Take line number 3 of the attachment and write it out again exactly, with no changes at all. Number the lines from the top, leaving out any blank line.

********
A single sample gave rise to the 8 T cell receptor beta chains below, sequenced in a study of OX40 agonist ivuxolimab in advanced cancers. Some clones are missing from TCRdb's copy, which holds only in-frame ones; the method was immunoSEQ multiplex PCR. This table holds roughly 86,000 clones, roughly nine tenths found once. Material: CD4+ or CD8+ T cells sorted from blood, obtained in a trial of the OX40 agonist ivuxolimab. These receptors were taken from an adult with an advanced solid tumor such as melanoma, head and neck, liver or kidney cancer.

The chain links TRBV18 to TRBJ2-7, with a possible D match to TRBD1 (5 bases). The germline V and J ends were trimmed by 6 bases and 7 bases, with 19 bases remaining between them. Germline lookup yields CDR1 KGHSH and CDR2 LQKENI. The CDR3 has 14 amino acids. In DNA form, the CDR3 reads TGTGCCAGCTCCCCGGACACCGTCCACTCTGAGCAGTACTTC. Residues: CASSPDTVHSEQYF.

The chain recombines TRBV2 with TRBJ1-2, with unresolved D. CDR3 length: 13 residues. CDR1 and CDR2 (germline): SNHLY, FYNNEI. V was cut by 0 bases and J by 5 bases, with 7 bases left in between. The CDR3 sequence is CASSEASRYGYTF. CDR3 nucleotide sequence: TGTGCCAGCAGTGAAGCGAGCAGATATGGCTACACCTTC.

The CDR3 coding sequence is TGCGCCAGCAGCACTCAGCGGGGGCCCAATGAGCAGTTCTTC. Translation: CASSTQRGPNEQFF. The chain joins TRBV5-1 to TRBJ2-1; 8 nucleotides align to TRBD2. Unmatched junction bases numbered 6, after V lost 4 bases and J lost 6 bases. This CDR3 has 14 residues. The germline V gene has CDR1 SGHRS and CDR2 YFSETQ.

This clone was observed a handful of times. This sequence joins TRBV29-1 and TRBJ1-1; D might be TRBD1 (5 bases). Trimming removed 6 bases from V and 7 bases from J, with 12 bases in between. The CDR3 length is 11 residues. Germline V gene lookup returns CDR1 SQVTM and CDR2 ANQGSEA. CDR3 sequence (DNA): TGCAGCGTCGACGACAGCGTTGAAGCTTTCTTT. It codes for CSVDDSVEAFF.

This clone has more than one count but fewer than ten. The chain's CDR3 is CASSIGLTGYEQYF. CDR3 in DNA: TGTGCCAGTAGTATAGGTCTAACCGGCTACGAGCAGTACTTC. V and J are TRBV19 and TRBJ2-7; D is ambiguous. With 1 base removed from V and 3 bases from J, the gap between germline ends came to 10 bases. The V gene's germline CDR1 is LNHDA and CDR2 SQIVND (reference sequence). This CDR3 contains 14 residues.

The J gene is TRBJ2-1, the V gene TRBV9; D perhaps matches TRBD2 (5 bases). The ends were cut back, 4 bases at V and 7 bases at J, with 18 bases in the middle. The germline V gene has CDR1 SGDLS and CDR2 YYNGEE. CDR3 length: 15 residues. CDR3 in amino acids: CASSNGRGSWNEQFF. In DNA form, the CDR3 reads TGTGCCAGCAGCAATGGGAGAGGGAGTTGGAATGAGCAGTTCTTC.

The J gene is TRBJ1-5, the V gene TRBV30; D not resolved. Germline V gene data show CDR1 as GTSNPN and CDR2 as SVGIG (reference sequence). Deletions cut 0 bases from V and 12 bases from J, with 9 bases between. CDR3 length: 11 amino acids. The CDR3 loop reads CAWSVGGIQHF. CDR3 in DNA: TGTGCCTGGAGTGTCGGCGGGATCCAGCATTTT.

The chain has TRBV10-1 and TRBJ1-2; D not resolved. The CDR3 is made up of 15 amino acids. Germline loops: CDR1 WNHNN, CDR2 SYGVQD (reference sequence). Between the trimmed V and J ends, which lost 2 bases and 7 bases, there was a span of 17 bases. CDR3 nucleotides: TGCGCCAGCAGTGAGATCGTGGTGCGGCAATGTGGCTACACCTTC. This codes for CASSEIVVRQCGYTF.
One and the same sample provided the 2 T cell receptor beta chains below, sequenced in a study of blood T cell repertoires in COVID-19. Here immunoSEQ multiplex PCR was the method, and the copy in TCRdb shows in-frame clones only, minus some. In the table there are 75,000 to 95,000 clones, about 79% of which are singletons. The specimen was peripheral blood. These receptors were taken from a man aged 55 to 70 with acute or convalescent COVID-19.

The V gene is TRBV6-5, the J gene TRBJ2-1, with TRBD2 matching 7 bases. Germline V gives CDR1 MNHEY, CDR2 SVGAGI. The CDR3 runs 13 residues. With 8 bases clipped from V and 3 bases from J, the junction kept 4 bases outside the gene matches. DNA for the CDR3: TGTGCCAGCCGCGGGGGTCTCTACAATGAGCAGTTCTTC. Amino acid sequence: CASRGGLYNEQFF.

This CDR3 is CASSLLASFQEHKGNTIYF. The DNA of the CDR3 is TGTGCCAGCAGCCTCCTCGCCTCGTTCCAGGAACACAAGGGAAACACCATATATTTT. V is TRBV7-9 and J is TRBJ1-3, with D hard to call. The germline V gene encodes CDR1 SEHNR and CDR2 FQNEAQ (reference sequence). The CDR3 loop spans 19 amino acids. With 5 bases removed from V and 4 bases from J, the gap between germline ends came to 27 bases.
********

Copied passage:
The chain recombines TRBV2 with TRBJ1-2, with unresolved D. CDR3 length: 13 residues. CDR1 and CDR2 (germline): SNHLY, FYNNEI. V was cut by 0 bases and J by 5 bases, with 7 bases left in between. The CDR3 sequence is CASSEASRYGYTF. CDR3 nucleotide sequence: TGTGCCAGCAGTGAAGCGAGCAGATATGGCTACACCTTC.